We are a dynamic and diverse group of women including teachers, students, writers, artists, activists, social workers and journalists. We include representatives from the Women's Electoral Lobby NSW, Amnesty International, The Feminist Bookshop, The AIDS Council of NSW, Sydney University Students Representative Council and the Australian Services Union.
We invite you to join us for two days of lively debate, workshops and discussion about where we are from, where we are at and where we are going.
In 1972 as a school student Jane became interested in the Women’s Liberation movement and participated in a feminist consciousness-raising group. In 1977 she was NSW Regional Women’s Organiser for the Australian Union of Students. She participated in the Women’s Centre in Canberra, did volunteer work for the Canberra Rape Crisis Centre and was involved with several feminist publications including Wimminews, Mabel and Rouge.
She started work in the Commonwealth Public Service in 1979 and was shocked to discover that, only a few years earlier, women had been required to resign if they married. At the same time she became involved in establishing Toora single women’s refuge and later, Medea/Inanna, a service for women in psychiatric and emotional distress. She left the public service and over two decades worked in women’s services in Canberra and then as Co-ordinator of Stepping Out Housing Program, a service for adult survivors of child sexual assault in Sydney.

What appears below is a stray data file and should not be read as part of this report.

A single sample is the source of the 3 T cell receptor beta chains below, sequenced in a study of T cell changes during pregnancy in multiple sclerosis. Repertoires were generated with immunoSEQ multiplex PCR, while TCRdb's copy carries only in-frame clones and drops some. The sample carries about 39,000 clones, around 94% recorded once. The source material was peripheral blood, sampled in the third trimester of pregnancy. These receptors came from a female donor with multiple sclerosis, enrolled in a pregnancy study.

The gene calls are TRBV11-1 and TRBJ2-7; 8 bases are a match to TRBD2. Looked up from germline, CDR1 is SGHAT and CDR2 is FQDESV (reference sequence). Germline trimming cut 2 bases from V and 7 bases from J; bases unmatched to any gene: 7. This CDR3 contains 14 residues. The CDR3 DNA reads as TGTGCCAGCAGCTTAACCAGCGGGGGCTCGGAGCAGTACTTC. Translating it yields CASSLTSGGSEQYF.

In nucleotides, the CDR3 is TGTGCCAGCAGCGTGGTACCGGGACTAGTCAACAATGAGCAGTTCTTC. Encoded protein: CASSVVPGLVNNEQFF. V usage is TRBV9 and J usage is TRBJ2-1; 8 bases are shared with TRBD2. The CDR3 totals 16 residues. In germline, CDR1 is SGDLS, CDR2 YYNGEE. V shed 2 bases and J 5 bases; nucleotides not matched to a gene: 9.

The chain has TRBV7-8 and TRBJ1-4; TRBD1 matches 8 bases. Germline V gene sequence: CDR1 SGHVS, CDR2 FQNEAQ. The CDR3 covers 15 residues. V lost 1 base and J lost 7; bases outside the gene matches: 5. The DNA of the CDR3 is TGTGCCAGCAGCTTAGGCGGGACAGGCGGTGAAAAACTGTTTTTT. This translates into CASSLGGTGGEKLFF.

Rosa Campbell is a gender and cultural studies honours student and a future English and History secondary teacher. With two parents who are strong unionists and proud members of The Teachers' Federation she has been involved in unionism and social justice organising from a young age. She has been involved in feminist activism since 2004 and helped in the organisation of International Women's Day and Reclaim the Night. She was joint Women's Officer for The University of Sydney in 2006 where she ran several successful campaigns on campus including the campaign to legalise RU486 and Stop Violence Against Women. She also ran union based campaigns including the Stop Voluntary Student Unionism campaign and the Your Rights at Work campaign, specifically targeting young workers. She has also participated in anti-racist activism, visiting the Northern Territory as a part of a convergence against the Northern Territory Intervention. In 2007, she was the recipient of the New South Wales Teachers' Federation Teacher Trainee Scholarship and has been a proud member of the Federation since 2005.